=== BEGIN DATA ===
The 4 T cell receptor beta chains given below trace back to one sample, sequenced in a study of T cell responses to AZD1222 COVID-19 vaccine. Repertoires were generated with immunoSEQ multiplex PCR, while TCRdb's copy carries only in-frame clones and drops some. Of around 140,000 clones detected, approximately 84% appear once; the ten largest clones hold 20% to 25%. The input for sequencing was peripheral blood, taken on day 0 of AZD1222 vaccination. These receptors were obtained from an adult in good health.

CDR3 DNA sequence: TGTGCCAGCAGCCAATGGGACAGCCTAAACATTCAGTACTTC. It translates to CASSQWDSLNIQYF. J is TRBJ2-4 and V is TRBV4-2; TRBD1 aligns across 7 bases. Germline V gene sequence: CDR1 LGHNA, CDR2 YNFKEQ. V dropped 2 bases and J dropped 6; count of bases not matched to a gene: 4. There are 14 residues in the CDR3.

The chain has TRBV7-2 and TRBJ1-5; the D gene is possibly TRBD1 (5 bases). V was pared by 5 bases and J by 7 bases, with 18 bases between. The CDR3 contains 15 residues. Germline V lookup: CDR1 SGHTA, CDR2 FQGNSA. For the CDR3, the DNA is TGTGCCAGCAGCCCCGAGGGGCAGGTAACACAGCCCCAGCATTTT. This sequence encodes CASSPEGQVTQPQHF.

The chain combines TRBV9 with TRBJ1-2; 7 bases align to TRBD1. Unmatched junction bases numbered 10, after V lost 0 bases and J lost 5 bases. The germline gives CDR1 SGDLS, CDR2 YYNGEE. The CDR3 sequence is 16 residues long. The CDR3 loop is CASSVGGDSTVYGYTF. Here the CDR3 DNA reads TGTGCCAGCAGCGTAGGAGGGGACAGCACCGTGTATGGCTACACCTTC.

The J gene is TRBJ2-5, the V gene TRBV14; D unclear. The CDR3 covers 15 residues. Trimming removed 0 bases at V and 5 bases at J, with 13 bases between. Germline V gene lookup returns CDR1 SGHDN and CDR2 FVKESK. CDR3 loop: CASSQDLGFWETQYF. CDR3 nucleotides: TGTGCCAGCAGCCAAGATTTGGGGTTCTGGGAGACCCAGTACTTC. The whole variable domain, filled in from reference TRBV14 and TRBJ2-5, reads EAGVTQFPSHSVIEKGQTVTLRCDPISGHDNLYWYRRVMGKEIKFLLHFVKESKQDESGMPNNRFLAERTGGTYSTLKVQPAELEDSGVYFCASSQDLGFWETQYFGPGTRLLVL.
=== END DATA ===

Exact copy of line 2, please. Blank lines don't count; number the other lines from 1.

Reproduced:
CDR3 DNA sequence: TGTGCCAGCAGCCAATGGGACAGCCTAAACATTCAGTACTTC. It translates to CASSQWDSLNIQYF. J is TRBJ2-4 and V is TRBV4-2; TRBD1 aligns across 7 bases. Germline V gene sequence: CDR1 LGHNA, CDR2 YNFKEQ. V dropped 2 bases and J dropped 6; count of bases not matched to a gene: 4. There are 14 residues in the CDR3.